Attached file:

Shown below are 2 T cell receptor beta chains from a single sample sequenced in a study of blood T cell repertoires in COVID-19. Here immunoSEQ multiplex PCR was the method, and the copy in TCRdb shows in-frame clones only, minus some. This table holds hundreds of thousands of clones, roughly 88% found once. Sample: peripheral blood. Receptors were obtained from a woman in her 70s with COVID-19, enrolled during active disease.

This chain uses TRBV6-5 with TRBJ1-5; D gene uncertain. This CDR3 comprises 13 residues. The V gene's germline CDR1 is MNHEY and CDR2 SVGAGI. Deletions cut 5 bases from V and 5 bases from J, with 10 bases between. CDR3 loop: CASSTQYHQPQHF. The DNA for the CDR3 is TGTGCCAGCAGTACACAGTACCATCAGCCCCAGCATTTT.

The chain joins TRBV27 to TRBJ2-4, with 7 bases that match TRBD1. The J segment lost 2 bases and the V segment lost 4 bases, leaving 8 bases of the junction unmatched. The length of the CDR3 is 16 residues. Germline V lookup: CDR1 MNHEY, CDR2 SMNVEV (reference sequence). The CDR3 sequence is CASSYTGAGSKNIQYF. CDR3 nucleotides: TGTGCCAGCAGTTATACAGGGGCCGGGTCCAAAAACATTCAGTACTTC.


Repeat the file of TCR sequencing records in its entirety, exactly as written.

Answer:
Shown below are 2 T cell receptor beta chains from a single sample sequenced in a study of blood T cell repertoires in COVID-19. Here immunoSEQ multiplex PCR was the method, and the copy in TCRdb shows in-frame clones only, minus some. This table holds hundreds of thousands of clones, roughly 88% found once. Sample: peripheral blood. Receptors were obtained from a woman in her 70s with COVID-19, enrolled during active disease.

This chain uses TRBV6-5 with TRBJ1-5; D gene uncertain. This CDR3 comprises 13 residues. The V gene's germline CDR1 is MNHEY and CDR2 SVGAGI. Deletions cut 5 bases from V and 5 bases from J, with 10 bases between. CDR3 loop: CASSTQYHQPQHF. The DNA for the CDR3 is TGTGCCAGCAGTACACAGTACCATCAGCCCCAGCATTTT.

The chain joins TRBV27 to TRBJ2-4, with 7 bases that match TRBD1. The J segment lost 2 bases and the V segment lost 4 bases, leaving 8 bases of the junction unmatched. The length of the CDR3 is 16 residues. Germline V lookup: CDR1 MNHEY, CDR2 SMNVEV (reference sequence). The CDR3 sequence is CASSYTGAGSKNIQYF. CDR3 nucleotides: TGTGCCAGCAGTTATACAGGGGCCGGGTCCAAAAACATTCAGTACTTC.